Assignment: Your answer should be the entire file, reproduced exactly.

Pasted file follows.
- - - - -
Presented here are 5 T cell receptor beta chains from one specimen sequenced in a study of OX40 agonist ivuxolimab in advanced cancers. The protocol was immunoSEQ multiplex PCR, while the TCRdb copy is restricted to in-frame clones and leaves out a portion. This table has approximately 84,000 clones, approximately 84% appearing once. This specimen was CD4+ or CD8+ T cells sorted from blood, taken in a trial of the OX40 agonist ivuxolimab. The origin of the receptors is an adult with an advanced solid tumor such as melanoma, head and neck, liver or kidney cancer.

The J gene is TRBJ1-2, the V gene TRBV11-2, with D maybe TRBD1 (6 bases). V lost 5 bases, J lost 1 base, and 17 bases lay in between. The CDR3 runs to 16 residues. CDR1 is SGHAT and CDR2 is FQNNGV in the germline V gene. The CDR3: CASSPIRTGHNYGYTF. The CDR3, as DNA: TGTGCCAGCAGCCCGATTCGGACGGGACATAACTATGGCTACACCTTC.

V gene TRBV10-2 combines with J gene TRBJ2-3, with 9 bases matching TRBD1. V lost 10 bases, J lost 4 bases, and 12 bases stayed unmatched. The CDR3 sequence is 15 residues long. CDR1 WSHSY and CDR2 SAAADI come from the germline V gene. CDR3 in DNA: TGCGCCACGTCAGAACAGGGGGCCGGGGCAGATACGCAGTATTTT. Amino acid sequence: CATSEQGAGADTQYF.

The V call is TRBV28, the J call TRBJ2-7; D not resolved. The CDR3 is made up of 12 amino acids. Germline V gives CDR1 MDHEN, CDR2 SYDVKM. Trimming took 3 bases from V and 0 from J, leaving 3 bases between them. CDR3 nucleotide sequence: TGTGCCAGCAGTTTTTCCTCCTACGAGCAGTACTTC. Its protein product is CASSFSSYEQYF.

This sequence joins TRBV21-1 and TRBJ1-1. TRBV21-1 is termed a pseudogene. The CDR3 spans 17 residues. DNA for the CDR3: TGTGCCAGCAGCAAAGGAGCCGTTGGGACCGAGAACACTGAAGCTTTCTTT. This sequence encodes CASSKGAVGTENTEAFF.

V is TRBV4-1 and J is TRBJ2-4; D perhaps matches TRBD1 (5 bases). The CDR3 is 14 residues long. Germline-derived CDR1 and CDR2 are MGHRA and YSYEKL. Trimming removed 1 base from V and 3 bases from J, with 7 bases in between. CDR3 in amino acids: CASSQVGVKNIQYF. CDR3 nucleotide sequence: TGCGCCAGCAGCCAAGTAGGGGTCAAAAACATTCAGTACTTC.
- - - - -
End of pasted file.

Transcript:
Presented here are 5 T cell receptor beta chains from one specimen sequenced in a study of OX40 agonist ivuxolimab in advanced cancers. The protocol was immunoSEQ multiplex PCR, while the TCRdb copy is restricted to in-frame clones and leaves out a portion. This table has approximately 84,000 clones, approximately 84% appearing once. This specimen was CD4+ or CD8+ T cells sorted from blood, taken in a trial of the OX40 agonist ivuxolimab. The origin of the receptors is an adult with an advanced solid tumor such as melanoma, head and neck, liver or kidney cancer.

The J gene is TRBJ1-2, the V gene TRBV11-2, with D maybe TRBD1 (6 bases). V lost 5 bases, J lost 1 base, and 17 bases lay in between. The CDR3 runs to 16 residues. CDR1 is SGHAT and CDR2 is FQNNGV in the germline V gene. The CDR3: CASSPIRTGHNYGYTF. The CDR3, as DNA: TGTGCCAGCAGCCCGATTCGGACGGGACATAACTATGGCTACACCTTC.

V gene TRBV10-2 combines with J gene TRBJ2-3, with 9 bases matching TRBD1. V lost 10 bases, J lost 4 bases, and 12 bases stayed unmatched. The CDR3 sequence is 15 residues long. CDR1 WSHSY and CDR2 SAAADI come from the germline V gene. CDR3 in DNA: TGCGCCACGTCAGAACAGGGGGCCGGGGCAGATACGCAGTATTTT. Amino acid sequence: CATSEQGAGADTQYF.

The V call is TRBV28, the J call TRBJ2-7; D not resolved. The CDR3 is made up of 12 amino acids. Germline V gives CDR1 MDHEN, CDR2 SYDVKM. Trimming took 3 bases from V and 0 from J, leaving 3 bases between them. CDR3 nucleotide sequence: TGTGCCAGCAGTTTTTCCTCCTACGAGCAGTACTTC. Its protein product is CASSFSSYEQYF.

This sequence joins TRBV21-1 and TRBJ1-1. TRBV21-1 is termed a pseudogene. The CDR3 spans 17 residues. DNA for the CDR3: TGTGCCAGCAGCAAAGGAGCCGTTGGGACCGAGAACACTGAAGCTTTCTTT. This sequence encodes CASSKGAVGTENTEAFF.

V is TRBV4-1 and J is TRBJ2-4; D perhaps matches TRBD1 (5 bases). The CDR3 is 14 residues long. Germline-derived CDR1 and CDR2 are MGHRA and YSYEKL. Trimming removed 1 base from V and 3 bases from J, with 7 bases in between. CDR3 in amino acids: CASSQVGVKNIQYF. CDR3 nucleotide sequence: TGCGCCAGCAGCCAAGTAGGGGTCAAAAACATTCAGTACTTC.